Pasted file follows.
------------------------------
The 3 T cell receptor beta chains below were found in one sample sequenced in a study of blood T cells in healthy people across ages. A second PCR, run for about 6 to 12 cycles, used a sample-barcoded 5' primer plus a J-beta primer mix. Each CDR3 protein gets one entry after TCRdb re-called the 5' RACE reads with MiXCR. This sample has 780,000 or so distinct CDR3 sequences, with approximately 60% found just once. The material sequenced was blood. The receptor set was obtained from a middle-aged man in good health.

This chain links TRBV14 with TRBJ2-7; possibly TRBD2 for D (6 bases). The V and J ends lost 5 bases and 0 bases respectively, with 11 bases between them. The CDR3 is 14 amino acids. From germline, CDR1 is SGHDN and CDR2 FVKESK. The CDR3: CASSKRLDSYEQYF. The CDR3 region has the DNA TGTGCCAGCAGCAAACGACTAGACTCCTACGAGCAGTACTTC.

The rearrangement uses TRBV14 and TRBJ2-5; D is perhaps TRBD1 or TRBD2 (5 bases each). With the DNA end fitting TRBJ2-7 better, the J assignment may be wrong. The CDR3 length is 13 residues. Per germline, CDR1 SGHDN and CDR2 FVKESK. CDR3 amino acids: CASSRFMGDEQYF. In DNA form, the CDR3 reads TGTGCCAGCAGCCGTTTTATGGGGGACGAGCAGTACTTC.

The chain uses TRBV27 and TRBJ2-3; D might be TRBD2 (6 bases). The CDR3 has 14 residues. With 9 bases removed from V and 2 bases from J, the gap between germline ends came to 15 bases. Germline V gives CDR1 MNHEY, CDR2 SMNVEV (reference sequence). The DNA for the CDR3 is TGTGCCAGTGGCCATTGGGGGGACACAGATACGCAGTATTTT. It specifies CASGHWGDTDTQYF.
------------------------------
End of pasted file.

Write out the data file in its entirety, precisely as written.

The 3 T cell receptor beta chains below were found in one sample sequenced in a study of blood T cells in healthy people across ages. A second PCR, run for about 6 to 12 cycles, used a sample-barcoded 5' primer plus a J-beta primer mix. Each CDR3 protein gets one entry after TCRdb re-called the 5' RACE reads with MiXCR. This sample has 780,000 or so distinct CDR3 sequences, with approximately 60% found just once. The material sequenced was blood. The receptor set was obtained from a middle-aged man in good health.

This chain links TRBV14 with TRBJ2-7; possibly TRBD2 for D (6 bases). The V and J ends lost 5 bases and 0 bases respectively, with 11 bases between them. The CDR3 is 14 amino acids. From germline, CDR1 is SGHDN and CDR2 FVKESK. The CDR3: CASSKRLDSYEQYF. The CDR3 region has the DNA TGTGCCAGCAGCAAACGACTAGACTCCTACGAGCAGTACTTC.

The rearrangement uses TRBV14 and TRBJ2-5; D is perhaps TRBD1 or TRBD2 (5 bases each). With the DNA end fitting TRBJ2-7 better, the J assignment may be wrong. The CDR3 length is 13 residues. Per germline, CDR1 SGHDN and CDR2 FVKESK. CDR3 amino acids: CASSRFMGDEQYF. In DNA form, the CDR3 reads TGTGCCAGCAGCCGTTTTATGGGGGACGAGCAGTACTTC.

The chain uses TRBV27 and TRBJ2-3; D might be TRBD2 (6 bases). The CDR3 has 14 residues. With 9 bases removed from V and 2 bases from J, the gap between germline ends came to 15 bases. Germline V gives CDR1 MNHEY, CDR2 SMNVEV (reference sequence). The DNA for the CDR3 is TGTGCCAGTGGCCATTGGGGGGACACAGATACGCAGTATTTT. It specifies CASGHWGDTDTQYF.